Zopa, an online lender based in the U.K., is marketing £138 million of bonds backed by unsecured consumer loans, according to Moody’s Investors Service.

The deal, dubbed Marketplace Originated Consumer Assets 2016-1, will issue five tranches of notes:  £114 million of class A Notes due October 2024 are provisionally rated ‘Aa3’; £7.5 million of class B notes due October 2024 are rated ‘A2’; £ 7.5 million of class C notes due October 2024 are rated ‘Baa2’, £9.0 million of class D notes due October 2024 are rated ‘Ba3’ and £ 12 million of class Z notes will not be rated.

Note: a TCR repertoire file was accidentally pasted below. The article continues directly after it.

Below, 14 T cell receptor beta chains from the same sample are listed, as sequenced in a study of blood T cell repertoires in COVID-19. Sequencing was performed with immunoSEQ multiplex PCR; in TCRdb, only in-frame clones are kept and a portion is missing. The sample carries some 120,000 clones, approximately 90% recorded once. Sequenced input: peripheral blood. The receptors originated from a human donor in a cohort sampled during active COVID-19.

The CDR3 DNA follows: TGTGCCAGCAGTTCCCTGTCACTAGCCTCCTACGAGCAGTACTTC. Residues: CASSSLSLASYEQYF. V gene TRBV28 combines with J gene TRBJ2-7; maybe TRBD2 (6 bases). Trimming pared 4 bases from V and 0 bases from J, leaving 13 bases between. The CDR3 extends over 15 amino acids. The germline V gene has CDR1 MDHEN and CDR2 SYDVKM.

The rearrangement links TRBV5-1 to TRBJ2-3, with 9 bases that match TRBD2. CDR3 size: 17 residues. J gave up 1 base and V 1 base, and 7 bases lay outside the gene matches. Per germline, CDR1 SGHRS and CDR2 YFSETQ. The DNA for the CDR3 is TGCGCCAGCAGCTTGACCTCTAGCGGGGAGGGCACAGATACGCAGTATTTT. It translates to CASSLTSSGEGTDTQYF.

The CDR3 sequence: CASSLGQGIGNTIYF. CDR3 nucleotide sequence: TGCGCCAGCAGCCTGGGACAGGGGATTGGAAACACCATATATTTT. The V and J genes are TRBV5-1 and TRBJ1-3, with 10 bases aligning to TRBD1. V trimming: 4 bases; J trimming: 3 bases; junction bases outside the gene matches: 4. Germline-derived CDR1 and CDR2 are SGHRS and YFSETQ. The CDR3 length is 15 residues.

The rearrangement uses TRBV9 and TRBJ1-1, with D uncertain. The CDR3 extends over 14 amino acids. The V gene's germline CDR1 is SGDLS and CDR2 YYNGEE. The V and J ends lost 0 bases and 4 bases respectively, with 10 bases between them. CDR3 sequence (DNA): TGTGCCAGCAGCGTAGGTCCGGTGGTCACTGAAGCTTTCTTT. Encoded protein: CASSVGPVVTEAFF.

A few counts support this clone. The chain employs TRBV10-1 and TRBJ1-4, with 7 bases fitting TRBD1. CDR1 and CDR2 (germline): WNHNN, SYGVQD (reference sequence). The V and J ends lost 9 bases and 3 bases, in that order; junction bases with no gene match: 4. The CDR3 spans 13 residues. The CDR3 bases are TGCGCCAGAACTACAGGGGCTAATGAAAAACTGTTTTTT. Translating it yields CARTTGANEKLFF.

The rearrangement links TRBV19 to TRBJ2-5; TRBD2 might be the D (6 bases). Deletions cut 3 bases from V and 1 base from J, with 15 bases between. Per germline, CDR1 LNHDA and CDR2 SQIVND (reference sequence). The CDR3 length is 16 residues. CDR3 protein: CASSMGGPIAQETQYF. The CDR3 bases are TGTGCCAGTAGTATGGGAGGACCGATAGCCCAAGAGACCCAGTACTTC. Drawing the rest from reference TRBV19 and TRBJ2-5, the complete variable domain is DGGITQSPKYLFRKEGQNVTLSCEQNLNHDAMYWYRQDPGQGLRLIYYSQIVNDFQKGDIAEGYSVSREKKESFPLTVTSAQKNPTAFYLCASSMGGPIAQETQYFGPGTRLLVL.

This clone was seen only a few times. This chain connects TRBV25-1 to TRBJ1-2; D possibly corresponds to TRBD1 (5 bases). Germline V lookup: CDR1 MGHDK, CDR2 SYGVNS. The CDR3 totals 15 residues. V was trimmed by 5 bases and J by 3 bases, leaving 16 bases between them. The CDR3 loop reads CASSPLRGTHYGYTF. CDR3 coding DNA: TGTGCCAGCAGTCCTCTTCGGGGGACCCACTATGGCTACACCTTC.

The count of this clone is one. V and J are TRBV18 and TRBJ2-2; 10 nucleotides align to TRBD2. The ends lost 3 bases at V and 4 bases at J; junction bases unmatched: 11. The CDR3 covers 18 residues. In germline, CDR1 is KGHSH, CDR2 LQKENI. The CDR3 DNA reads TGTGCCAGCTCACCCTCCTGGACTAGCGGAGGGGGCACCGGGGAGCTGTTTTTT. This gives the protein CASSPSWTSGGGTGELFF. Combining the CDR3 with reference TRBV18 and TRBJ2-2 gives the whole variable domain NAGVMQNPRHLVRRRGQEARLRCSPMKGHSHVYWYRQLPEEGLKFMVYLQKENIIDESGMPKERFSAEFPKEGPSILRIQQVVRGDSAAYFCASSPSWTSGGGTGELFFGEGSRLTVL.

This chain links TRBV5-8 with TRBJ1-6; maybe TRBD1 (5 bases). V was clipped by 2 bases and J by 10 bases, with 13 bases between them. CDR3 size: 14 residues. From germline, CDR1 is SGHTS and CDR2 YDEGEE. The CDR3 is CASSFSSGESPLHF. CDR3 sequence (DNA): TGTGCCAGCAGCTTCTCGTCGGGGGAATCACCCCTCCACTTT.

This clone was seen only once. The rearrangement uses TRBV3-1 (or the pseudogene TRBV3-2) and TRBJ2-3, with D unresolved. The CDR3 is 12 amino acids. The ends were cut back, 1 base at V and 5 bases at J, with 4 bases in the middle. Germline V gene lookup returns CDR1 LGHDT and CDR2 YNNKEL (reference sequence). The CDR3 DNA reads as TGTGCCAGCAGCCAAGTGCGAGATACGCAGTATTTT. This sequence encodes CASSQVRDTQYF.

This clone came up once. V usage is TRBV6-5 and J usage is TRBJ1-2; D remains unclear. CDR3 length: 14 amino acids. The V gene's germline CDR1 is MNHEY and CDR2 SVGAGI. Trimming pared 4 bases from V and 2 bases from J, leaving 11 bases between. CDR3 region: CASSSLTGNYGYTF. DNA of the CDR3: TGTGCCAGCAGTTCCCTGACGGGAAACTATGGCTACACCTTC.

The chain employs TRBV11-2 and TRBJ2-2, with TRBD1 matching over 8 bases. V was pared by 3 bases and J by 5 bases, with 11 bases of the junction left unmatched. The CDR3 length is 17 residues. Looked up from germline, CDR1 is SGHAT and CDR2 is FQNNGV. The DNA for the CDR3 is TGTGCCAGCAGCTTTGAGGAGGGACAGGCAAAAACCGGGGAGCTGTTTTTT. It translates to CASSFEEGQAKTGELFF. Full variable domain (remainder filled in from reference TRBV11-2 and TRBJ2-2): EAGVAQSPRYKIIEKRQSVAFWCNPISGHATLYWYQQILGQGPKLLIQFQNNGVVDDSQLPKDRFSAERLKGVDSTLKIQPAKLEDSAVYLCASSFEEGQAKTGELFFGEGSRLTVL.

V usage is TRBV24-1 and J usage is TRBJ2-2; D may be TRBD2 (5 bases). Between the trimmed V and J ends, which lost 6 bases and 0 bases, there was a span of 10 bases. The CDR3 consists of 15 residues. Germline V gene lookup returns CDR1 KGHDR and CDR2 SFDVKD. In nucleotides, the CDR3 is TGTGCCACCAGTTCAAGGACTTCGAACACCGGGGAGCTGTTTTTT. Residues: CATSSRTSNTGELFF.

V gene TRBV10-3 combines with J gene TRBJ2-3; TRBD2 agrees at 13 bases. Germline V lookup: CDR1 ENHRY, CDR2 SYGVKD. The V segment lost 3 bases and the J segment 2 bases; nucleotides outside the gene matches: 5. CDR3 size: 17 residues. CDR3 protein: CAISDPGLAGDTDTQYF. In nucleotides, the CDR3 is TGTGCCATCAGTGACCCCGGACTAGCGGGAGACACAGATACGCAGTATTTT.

The loans used as collateral were originated over Zopa’s website by P2P Global Investments and purchased by Zopa, which will continue to service them once they are securitized.  Target Servicing, which is not rated by Moody’s, has been appointed as back-up servicer. Most loans were used to rimarily to finance cars (36.2%), for debt consolidation (34.0%) and for home improvements (22.3%). The portfolio consists of 27,137 contracts with a weighted  average seasoning of 10 months and a maximum loan term of five years.  Most borrowers are employed full-time (89.9%) and their average outstanding loan balance with Zopa is £ 5,500.

Among the risks to the deal, according to Moody’s is the fact that Zopa does not retain a direct economic interest in the securitized portfolio. It also has a limited operating history, so there’s no way to know how its loans perform in a weaker economy.

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